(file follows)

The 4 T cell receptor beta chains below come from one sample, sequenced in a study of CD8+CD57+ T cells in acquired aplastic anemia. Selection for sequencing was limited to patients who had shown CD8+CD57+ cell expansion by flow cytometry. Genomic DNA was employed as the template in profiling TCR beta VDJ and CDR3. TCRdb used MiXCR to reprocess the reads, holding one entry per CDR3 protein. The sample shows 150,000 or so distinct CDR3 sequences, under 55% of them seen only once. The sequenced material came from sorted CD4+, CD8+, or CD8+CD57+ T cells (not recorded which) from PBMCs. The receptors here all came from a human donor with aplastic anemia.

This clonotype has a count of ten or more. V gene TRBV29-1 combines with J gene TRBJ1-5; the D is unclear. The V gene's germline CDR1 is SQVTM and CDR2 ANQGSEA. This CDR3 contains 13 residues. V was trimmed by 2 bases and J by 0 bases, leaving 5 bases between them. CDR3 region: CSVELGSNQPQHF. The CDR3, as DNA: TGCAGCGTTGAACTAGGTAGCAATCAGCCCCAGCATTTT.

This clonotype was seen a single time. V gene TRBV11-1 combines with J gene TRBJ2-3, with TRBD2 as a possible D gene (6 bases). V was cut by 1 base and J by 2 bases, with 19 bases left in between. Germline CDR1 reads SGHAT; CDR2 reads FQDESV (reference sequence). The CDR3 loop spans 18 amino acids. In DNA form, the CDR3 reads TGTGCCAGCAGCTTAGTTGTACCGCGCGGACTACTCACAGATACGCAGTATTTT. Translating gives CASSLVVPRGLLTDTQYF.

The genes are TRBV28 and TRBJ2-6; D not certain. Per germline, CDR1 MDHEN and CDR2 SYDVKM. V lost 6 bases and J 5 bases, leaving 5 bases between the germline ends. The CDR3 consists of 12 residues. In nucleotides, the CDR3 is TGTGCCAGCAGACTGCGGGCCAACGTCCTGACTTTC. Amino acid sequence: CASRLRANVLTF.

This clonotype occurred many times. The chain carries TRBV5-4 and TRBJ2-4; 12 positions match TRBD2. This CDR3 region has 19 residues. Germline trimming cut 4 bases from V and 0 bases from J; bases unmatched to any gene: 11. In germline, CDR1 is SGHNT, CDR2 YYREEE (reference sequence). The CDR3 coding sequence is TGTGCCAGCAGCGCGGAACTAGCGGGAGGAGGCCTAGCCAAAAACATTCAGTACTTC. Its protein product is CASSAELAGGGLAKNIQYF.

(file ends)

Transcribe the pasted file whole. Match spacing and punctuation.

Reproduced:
The 4 T cell receptor beta chains below come from one sample, sequenced in a study of CD8+CD57+ T cells in acquired aplastic anemia. Selection for sequencing was limited to patients who had shown CD8+CD57+ cell expansion by flow cytometry. Genomic DNA was employed as the template in profiling TCR beta VDJ and CDR3. TCRdb used MiXCR to reprocess the reads, holding one entry per CDR3 protein. The sample shows 150,000 or so distinct CDR3 sequences, under 55% of them seen only once. The sequenced material came from sorted CD4+, CD8+, or CD8+CD57+ T cells (not recorded which) from PBMCs. The receptors here all came from a human donor with aplastic anemia.

This clonotype has a count of ten or more. V gene TRBV29-1 combines with J gene TRBJ1-5; the D is unclear. The V gene's germline CDR1 is SQVTM and CDR2 ANQGSEA. This CDR3 contains 13 residues. V was trimmed by 2 bases and J by 0 bases, leaving 5 bases between them. CDR3 region: CSVELGSNQPQHF. The CDR3, as DNA: TGCAGCGTTGAACTAGGTAGCAATCAGCCCCAGCATTTT.

This clonotype was seen a single time. V gene TRBV11-1 combines with J gene TRBJ2-3, with TRBD2 as a possible D gene (6 bases). V was cut by 1 base and J by 2 bases, with 19 bases left in between. Germline CDR1 reads SGHAT; CDR2 reads FQDESV (reference sequence). The CDR3 loop spans 18 amino acids. In DNA form, the CDR3 reads TGTGCCAGCAGCTTAGTTGTACCGCGCGGACTACTCACAGATACGCAGTATTTT. Translating gives CASSLVVPRGLLTDTQYF.

The genes are TRBV28 and TRBJ2-6; D not certain. Per germline, CDR1 MDHEN and CDR2 SYDVKM. V lost 6 bases and J 5 bases, leaving 5 bases between the germline ends. The CDR3 consists of 12 residues. In nucleotides, the CDR3 is TGTGCCAGCAGACTGCGGGCCAACGTCCTGACTTTC. Amino acid sequence: CASRLRANVLTF.

This clonotype occurred many times. The chain carries TRBV5-4 and TRBJ2-4; 12 positions match TRBD2. This CDR3 region has 19 residues. Germline trimming cut 4 bases from V and 0 bases from J; bases unmatched to any gene: 11. In germline, CDR1 is SGHNT, CDR2 YYREEE (reference sequence). The CDR3 coding sequence is TGTGCCAGCAGCGCGGAACTAGCGGGAGGAGGCCTAGCCAAAAACATTCAGTACTTC. Its protein product is CASSAELAGGGLAKNIQYF.